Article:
• Tiffany_Rivette

    This video is very interesting.  It is unfortunate that farms are shutting down due to lack of manpower.   No matter how attractive a city may be it can never compete with the fresh air and stunning landscapes of more remote regions.  It is sad that the beautiful Satoyama are being abandoned for city living.   All over the world machines have been replacing people in the farming industry.  In Canada the farming industry uses a much less traditional approach.  Farms are mostly run by a few farmers and a great deal of machines.  Locally grown produce is very popular because it is usually less expensive than imported produce, it is fresher, and it is less likely to be damaged in transport.  Hopefully Japan can solve this problem of sustainability.

  • Carly

    This story touched me emotionally. What a great example of the dynamic social change happening within the modern world. It is sad that the youth in Japan do not want to take on the traditional lifestyle found within Satoyama. I hope new policies and subsideis will encourage growth of Satoyama communitites in the future. Thank you. Carly.

  • Will Plommer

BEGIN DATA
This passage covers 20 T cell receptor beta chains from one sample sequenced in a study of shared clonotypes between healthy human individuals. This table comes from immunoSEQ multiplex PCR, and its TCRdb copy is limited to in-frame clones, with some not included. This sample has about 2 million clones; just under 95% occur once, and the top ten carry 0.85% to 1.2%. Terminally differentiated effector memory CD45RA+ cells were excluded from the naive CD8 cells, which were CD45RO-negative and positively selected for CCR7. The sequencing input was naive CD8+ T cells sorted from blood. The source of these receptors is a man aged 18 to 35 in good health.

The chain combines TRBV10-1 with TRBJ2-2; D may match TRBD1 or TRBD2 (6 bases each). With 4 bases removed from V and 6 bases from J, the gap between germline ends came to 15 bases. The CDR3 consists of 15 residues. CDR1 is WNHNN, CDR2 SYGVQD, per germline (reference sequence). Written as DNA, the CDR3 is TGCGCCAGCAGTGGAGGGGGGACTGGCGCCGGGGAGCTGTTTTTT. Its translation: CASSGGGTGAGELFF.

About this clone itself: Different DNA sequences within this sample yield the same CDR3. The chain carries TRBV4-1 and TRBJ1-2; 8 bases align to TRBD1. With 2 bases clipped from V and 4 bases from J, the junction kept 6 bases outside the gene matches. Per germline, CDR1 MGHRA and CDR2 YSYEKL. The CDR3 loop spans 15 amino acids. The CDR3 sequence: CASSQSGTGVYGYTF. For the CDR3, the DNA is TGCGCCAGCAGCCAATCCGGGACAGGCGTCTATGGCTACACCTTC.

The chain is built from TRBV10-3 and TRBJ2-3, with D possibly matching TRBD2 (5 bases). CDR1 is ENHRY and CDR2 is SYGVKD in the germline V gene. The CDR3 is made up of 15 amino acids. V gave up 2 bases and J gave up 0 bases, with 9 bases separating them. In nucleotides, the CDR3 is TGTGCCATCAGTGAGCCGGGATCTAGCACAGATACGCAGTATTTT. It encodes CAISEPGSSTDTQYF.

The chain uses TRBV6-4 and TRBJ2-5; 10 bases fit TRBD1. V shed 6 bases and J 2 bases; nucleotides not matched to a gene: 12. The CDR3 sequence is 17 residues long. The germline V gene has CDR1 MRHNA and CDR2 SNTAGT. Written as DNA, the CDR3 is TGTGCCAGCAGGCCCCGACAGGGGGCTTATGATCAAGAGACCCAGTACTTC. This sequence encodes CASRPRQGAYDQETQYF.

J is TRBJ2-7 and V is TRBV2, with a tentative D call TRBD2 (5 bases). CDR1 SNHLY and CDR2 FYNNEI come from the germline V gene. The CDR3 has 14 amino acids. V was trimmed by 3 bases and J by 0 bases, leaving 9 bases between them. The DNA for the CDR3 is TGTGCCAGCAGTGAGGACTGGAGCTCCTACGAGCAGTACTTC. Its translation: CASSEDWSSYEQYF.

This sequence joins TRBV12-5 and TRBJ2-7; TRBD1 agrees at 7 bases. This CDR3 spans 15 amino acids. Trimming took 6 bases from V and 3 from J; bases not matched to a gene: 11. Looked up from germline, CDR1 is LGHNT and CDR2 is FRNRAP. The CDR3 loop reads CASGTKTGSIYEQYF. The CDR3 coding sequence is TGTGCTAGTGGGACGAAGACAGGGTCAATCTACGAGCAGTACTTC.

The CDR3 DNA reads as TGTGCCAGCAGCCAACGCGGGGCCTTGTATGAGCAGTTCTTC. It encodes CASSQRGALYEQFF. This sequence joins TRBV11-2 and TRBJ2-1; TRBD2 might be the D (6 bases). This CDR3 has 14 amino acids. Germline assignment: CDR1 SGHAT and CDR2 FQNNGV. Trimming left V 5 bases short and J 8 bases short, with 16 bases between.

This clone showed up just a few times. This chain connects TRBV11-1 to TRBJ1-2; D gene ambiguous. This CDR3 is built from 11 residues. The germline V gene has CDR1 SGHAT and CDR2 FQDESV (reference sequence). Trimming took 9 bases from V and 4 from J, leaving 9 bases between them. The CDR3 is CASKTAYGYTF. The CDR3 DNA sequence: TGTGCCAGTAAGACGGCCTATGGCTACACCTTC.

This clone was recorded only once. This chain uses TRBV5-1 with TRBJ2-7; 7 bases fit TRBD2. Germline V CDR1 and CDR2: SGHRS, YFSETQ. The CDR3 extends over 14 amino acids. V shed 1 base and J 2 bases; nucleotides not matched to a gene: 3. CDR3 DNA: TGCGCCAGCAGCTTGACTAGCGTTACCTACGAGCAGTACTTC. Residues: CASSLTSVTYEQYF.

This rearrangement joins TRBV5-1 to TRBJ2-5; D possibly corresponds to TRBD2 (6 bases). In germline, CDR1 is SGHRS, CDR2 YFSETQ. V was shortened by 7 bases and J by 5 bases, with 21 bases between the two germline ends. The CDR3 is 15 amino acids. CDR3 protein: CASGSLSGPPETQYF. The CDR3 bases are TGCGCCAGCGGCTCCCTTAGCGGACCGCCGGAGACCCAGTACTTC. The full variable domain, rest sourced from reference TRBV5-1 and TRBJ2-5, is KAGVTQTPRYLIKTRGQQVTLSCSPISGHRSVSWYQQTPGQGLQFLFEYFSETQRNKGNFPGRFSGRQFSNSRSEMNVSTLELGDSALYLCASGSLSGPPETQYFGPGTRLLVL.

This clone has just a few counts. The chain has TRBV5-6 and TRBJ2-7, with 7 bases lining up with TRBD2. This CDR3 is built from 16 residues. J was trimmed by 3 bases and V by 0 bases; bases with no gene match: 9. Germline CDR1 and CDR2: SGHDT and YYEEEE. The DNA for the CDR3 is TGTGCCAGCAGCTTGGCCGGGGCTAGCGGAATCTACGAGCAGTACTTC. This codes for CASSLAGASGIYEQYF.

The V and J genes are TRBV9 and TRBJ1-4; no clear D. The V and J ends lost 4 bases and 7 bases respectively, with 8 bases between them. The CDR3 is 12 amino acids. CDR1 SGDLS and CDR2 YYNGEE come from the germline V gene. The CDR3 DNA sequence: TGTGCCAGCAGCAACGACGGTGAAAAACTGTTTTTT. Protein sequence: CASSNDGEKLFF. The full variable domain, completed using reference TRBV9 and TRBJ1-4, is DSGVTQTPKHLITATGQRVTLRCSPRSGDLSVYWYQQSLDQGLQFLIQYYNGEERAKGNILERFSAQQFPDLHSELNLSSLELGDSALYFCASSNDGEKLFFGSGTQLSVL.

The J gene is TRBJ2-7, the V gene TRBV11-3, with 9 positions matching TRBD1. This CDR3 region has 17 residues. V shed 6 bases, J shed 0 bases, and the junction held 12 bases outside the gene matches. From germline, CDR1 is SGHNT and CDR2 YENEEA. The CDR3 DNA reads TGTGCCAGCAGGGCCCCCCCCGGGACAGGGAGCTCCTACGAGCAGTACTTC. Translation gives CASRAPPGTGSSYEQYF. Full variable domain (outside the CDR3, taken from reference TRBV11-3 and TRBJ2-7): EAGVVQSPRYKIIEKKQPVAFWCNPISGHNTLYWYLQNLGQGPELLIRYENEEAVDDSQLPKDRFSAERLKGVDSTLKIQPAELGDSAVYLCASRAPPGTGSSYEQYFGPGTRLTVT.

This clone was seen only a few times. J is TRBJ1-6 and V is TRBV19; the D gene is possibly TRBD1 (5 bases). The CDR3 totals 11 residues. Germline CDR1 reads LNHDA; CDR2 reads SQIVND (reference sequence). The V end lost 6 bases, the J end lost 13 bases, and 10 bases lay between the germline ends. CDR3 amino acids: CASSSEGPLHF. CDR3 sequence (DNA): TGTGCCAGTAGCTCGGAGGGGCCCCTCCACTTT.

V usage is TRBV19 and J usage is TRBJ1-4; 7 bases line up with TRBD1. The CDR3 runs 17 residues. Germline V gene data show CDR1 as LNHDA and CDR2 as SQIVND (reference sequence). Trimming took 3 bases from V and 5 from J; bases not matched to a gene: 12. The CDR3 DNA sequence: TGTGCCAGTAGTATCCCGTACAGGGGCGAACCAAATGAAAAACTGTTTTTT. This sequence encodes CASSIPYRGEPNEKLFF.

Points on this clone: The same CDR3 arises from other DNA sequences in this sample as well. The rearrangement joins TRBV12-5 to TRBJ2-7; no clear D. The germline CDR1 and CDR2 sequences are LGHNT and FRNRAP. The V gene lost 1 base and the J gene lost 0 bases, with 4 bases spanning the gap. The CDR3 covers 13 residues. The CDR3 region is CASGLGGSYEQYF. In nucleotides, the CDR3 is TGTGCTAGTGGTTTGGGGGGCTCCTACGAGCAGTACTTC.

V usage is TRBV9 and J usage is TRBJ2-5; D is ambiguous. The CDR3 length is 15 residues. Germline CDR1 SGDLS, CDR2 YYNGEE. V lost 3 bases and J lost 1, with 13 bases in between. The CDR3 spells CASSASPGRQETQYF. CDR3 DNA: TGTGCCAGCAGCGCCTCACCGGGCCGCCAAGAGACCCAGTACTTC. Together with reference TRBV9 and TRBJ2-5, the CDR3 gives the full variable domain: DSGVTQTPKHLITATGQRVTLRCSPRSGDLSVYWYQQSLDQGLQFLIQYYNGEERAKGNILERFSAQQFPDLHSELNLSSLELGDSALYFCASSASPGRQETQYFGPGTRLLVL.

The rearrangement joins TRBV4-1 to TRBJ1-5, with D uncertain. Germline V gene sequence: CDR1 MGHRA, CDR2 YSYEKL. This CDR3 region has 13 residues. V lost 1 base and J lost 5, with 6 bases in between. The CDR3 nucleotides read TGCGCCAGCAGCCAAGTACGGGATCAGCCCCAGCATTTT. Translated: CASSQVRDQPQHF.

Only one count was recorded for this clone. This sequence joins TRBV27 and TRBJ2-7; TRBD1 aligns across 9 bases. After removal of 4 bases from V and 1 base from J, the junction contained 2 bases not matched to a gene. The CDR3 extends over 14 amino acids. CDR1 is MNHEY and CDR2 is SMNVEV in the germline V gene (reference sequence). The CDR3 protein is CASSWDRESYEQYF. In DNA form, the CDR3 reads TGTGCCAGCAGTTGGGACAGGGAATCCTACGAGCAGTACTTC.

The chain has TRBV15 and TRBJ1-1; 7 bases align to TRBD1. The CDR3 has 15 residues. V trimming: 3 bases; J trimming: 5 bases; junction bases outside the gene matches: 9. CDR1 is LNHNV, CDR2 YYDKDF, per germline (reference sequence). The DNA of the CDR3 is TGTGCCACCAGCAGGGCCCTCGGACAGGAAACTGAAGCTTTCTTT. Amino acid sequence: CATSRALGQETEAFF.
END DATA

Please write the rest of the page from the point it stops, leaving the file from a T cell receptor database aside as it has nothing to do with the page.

The concept of Satoyama is comparable to the agricultural land reserve (ALR) in British Columbia which holds suitable land for agricultural purposes. Very little of British Columbia is conducive to agricultural production, so the ALR was put into place in order to protect these areas. Since its instalment, the rules surrounding what can be done with land classified by the ALR have continued to be transformed. For example, golf courses are allowed to be constructed under special circumstances on these lands. Sometimes this can serve both purposes, as in the orchards of Kelowna where a golf course was constructed, with the orchard continuing to provide fruits as the apple trees were not cut down. However, in the Lower Mainland, where most of the agriculturally productive lands are located, urban development and sprawl threatens their protection. The loss of suitable agricultural lands in British Columbia has also coincided with increases in imported vegetables and fruits. Surprisingly, we export most of our apples and import these fruits from other countries, even Washington state! In efforts to combat climatic change, much of the Okanagan orchards have been transformed to vineyards (for wine and ice wine), resulting in further losses of food crops. Interestingly enough, changes to the ALR in BC are likely to come again: